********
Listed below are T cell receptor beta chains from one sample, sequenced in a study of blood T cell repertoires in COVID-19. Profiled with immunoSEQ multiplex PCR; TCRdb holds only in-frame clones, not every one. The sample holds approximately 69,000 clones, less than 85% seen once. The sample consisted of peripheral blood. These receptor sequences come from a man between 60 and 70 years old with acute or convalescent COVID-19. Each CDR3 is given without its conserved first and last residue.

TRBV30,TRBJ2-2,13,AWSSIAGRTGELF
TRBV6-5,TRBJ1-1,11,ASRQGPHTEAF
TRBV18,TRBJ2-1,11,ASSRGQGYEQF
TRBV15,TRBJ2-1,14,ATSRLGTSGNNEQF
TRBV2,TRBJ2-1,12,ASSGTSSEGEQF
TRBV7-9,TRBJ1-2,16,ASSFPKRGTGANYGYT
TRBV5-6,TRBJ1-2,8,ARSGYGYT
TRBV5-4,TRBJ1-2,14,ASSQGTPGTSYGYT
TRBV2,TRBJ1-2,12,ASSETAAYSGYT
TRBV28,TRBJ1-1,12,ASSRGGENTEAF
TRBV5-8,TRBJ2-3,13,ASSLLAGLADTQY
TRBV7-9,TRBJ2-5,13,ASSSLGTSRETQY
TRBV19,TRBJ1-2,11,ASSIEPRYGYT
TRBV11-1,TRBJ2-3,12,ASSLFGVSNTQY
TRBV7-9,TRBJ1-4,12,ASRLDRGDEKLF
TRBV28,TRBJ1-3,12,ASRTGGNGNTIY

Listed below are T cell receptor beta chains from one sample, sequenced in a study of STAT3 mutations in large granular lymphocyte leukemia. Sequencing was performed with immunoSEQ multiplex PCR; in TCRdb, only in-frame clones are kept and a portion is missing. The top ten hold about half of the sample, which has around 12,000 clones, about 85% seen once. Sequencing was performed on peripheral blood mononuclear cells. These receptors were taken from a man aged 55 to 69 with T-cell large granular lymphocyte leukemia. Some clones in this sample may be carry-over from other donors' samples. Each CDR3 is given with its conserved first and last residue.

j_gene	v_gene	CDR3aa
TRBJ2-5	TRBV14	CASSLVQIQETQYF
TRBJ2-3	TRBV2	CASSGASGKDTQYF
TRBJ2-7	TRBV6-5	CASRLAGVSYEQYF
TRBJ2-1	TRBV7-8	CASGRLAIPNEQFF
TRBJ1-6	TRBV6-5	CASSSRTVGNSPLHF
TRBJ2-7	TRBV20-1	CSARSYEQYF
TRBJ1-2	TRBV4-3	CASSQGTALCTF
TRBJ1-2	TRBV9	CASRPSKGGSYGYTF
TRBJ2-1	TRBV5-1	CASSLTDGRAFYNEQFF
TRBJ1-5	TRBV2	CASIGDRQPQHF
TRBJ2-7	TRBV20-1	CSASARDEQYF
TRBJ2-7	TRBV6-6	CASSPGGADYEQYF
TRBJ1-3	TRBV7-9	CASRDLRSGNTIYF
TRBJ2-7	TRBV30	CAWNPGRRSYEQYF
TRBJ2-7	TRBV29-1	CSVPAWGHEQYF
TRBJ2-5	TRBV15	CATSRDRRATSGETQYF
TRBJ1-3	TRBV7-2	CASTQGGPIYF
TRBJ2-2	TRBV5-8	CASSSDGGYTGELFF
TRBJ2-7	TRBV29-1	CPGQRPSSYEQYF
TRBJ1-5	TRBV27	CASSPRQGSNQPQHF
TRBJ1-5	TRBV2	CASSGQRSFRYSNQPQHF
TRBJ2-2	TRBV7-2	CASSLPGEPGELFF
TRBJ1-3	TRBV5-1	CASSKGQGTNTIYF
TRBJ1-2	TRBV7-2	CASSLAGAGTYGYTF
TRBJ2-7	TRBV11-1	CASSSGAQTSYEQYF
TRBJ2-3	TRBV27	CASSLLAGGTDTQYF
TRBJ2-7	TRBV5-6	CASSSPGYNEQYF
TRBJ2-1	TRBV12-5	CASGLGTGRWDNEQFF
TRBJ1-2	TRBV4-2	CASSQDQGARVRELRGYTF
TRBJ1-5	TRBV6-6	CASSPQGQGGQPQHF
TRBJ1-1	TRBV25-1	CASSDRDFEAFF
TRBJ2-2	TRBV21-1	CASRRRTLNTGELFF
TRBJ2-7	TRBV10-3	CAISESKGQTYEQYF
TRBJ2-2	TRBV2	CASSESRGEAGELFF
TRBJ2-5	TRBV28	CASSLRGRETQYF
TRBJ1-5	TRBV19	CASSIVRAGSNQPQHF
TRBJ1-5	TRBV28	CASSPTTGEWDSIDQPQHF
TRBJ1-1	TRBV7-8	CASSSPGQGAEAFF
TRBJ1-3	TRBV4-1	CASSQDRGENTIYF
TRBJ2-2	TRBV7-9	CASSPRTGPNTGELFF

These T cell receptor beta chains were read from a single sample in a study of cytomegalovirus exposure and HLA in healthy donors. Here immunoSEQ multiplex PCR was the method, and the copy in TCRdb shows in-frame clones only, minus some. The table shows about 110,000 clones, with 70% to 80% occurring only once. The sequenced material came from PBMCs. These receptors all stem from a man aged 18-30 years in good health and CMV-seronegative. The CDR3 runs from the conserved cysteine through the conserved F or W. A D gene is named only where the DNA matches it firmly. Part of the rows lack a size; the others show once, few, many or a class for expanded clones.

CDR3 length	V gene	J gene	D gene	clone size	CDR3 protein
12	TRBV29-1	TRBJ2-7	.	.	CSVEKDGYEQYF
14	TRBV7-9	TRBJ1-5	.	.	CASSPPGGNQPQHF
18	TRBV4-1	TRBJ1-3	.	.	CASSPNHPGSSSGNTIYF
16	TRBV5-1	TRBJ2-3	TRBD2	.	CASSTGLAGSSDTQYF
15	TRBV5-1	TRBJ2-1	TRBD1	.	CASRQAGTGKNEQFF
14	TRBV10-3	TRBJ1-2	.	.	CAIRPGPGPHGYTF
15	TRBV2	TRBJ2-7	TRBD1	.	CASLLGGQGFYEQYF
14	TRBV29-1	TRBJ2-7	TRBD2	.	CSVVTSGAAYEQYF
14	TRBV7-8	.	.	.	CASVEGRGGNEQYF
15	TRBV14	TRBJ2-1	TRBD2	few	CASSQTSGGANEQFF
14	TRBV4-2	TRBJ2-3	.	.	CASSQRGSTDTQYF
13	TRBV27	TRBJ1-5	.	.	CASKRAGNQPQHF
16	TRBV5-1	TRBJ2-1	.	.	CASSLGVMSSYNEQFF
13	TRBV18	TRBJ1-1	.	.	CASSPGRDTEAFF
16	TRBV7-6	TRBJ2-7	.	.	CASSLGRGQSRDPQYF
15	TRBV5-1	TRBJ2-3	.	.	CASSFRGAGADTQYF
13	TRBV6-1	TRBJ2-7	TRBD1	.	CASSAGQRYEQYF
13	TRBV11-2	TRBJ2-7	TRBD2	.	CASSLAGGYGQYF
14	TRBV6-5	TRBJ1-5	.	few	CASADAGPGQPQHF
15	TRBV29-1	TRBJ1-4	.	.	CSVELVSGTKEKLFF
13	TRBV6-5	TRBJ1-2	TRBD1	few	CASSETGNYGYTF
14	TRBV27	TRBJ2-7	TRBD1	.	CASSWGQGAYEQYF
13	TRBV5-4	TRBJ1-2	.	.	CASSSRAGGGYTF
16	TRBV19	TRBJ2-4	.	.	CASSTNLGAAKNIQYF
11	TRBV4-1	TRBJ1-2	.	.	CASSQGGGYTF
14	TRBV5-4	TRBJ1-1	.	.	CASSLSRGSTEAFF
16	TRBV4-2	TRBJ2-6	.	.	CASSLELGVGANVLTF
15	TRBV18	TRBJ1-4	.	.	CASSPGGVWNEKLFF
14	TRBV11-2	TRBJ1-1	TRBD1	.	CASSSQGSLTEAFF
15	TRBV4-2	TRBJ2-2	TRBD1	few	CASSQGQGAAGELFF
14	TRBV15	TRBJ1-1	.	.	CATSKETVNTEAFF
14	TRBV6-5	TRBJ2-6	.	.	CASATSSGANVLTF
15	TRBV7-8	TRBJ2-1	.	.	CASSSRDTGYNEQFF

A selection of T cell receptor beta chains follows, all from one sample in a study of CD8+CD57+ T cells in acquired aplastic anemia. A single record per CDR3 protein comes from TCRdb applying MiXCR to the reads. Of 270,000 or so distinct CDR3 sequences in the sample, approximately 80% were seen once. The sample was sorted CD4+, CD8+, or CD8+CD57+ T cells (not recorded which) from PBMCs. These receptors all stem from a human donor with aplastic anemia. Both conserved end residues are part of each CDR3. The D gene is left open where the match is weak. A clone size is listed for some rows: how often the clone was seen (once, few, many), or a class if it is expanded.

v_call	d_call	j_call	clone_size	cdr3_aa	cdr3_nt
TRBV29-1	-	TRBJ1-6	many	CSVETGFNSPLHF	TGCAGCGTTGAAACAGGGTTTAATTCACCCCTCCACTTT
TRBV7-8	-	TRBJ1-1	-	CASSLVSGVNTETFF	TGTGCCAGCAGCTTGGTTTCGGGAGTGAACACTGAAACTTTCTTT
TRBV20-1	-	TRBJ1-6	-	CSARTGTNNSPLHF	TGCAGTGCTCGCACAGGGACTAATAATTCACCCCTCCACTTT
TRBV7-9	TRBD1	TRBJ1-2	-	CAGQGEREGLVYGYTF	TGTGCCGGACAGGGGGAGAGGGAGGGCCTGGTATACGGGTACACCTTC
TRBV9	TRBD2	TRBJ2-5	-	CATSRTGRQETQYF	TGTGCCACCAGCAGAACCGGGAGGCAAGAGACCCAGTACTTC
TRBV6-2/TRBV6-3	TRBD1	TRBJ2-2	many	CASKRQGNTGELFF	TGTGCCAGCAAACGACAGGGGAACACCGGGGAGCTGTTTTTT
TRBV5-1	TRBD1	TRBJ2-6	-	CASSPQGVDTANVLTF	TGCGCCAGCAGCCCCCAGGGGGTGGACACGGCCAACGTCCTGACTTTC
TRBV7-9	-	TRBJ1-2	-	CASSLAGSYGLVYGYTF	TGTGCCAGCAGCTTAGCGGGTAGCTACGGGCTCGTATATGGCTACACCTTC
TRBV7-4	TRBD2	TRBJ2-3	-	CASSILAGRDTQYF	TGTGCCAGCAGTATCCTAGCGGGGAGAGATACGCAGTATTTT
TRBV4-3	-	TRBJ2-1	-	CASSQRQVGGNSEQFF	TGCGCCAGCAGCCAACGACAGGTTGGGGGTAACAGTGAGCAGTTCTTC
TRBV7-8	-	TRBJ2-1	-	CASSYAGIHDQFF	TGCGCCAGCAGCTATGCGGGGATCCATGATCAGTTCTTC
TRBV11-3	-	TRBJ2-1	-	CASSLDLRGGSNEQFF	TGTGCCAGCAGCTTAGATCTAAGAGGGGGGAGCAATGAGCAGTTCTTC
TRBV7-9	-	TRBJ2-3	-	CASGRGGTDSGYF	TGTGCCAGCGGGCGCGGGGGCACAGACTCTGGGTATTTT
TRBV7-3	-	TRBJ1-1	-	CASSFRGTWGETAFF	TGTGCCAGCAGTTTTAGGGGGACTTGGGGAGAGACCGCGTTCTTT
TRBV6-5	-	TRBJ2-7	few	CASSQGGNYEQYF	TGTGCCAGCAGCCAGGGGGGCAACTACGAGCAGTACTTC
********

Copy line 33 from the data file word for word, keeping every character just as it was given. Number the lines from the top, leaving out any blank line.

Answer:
TRBJ2-7	TRBV30	CAWNPGRRSYEQYF